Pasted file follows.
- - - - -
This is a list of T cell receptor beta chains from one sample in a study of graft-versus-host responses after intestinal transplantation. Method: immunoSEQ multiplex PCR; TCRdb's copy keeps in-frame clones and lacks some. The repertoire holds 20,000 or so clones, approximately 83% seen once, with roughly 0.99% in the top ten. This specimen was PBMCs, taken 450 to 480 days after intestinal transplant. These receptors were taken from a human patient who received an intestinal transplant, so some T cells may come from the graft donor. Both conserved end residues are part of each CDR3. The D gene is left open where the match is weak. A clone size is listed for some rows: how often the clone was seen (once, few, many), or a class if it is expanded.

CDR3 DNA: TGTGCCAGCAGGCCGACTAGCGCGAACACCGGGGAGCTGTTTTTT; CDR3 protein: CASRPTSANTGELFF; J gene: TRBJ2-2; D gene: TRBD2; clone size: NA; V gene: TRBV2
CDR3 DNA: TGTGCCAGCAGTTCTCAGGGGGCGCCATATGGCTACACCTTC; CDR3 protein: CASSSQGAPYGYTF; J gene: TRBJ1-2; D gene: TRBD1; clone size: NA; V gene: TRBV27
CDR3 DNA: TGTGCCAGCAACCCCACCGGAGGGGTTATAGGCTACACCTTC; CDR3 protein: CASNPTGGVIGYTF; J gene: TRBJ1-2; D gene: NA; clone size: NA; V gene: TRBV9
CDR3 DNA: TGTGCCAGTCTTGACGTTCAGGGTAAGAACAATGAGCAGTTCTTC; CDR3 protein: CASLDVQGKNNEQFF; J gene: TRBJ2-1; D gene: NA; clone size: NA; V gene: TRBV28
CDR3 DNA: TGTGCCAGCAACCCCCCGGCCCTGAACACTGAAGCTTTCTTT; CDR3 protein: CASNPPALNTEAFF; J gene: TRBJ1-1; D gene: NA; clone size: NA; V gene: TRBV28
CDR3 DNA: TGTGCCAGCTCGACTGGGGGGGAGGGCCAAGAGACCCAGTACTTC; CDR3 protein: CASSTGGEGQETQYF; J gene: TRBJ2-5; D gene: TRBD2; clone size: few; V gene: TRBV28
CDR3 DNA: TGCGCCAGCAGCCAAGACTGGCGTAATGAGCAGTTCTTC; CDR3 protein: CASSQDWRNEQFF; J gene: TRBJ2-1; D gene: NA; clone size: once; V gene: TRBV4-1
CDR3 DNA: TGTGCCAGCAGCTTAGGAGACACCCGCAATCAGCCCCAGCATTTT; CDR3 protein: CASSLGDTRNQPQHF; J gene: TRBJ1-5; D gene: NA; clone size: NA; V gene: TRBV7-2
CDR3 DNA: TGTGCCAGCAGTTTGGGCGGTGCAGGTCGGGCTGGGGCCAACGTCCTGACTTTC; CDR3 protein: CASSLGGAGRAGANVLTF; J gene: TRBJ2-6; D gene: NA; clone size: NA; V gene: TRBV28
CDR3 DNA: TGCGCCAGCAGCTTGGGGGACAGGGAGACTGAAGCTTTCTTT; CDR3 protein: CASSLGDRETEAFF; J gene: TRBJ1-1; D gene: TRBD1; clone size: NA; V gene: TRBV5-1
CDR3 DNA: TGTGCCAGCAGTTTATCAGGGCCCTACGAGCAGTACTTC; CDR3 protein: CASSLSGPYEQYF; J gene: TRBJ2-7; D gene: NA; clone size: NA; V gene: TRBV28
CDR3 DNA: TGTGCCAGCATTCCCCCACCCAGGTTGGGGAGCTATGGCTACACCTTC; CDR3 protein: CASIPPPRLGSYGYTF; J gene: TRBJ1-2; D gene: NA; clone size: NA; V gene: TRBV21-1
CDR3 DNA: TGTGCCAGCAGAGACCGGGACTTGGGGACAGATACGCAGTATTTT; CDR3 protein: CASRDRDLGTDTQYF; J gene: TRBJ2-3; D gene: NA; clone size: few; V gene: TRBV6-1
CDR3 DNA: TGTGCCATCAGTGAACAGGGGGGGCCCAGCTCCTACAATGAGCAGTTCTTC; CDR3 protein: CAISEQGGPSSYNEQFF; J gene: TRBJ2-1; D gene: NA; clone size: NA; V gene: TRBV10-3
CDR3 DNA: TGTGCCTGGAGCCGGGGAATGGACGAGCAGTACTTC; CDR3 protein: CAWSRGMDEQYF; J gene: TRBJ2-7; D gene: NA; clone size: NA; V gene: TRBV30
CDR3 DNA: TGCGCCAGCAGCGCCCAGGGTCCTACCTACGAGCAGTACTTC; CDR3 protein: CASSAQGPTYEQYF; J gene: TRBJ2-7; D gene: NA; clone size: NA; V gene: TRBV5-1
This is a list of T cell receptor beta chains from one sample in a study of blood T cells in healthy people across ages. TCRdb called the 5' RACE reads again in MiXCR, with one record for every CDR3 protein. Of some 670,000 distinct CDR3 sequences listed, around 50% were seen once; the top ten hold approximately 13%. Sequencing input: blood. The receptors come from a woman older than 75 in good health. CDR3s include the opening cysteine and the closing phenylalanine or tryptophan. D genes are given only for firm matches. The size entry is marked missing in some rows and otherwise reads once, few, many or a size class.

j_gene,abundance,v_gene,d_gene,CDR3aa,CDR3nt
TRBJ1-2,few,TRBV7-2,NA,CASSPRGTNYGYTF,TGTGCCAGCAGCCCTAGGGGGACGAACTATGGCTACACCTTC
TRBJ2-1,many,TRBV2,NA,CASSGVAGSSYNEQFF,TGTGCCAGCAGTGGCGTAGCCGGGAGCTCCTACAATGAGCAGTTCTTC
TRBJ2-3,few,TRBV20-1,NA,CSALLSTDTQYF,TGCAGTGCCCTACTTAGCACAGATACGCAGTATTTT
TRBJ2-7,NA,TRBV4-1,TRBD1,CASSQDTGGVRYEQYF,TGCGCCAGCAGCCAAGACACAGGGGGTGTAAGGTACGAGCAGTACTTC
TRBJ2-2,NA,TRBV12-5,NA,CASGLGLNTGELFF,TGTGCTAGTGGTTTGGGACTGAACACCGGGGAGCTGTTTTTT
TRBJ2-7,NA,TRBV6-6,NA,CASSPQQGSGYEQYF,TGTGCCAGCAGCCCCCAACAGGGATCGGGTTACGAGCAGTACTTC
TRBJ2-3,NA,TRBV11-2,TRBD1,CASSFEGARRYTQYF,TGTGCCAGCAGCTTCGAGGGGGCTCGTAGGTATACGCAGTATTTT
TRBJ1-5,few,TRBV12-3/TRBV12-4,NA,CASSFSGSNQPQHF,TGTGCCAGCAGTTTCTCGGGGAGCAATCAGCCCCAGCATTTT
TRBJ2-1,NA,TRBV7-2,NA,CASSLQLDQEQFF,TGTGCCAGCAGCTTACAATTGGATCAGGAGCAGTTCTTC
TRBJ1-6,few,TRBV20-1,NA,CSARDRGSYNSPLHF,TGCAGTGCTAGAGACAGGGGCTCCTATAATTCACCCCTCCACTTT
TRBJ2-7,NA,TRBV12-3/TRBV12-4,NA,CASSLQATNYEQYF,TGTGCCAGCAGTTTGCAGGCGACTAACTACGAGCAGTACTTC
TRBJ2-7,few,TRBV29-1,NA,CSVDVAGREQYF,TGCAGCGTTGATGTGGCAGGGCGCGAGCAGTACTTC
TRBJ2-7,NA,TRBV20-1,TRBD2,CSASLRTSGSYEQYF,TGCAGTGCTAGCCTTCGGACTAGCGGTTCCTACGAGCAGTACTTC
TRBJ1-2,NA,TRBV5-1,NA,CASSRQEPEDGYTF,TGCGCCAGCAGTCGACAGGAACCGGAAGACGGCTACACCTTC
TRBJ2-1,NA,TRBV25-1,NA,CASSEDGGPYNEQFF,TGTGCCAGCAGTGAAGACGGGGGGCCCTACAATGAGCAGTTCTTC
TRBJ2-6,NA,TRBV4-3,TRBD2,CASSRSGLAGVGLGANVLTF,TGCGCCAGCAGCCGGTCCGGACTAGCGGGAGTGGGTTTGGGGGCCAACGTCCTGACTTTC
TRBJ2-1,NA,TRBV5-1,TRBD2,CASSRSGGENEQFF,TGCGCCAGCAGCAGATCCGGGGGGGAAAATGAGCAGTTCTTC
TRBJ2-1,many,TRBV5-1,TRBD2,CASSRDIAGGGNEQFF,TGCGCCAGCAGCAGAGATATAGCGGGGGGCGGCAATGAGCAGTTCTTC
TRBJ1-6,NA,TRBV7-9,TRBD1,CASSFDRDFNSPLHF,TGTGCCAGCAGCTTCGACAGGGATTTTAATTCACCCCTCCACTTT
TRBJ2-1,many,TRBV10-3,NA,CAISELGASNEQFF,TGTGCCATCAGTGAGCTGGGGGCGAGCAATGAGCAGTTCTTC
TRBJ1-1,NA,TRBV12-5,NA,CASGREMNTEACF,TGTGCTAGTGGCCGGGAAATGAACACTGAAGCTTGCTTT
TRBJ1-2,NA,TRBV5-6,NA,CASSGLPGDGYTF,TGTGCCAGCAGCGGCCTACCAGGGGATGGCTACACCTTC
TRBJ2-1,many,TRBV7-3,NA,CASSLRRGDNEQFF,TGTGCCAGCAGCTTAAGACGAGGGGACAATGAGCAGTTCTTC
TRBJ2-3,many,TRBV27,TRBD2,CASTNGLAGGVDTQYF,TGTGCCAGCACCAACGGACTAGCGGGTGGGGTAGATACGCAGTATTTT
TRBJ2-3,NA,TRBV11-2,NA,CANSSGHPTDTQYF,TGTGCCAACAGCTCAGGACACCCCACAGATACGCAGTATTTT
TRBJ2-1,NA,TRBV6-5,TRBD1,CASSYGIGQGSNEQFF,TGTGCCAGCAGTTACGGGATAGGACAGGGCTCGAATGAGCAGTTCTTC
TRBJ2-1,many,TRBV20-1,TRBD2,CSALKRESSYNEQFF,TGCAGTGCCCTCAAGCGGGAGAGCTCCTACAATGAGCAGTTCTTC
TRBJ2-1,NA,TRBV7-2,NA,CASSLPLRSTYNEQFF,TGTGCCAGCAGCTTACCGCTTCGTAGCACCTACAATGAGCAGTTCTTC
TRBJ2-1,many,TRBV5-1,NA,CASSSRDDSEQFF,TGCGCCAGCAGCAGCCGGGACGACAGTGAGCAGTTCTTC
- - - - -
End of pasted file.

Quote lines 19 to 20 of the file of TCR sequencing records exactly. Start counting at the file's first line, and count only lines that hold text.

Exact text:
j_gene,abundance,v_gene,d_gene,CDR3aa,CDR3nt
TRBJ1-2,few,TRBV7-2,NA,CASSPRGTNYGYTF,TGTGCCAGCAGCCCTAGGGGGACGAACTATGGCTACACCTTC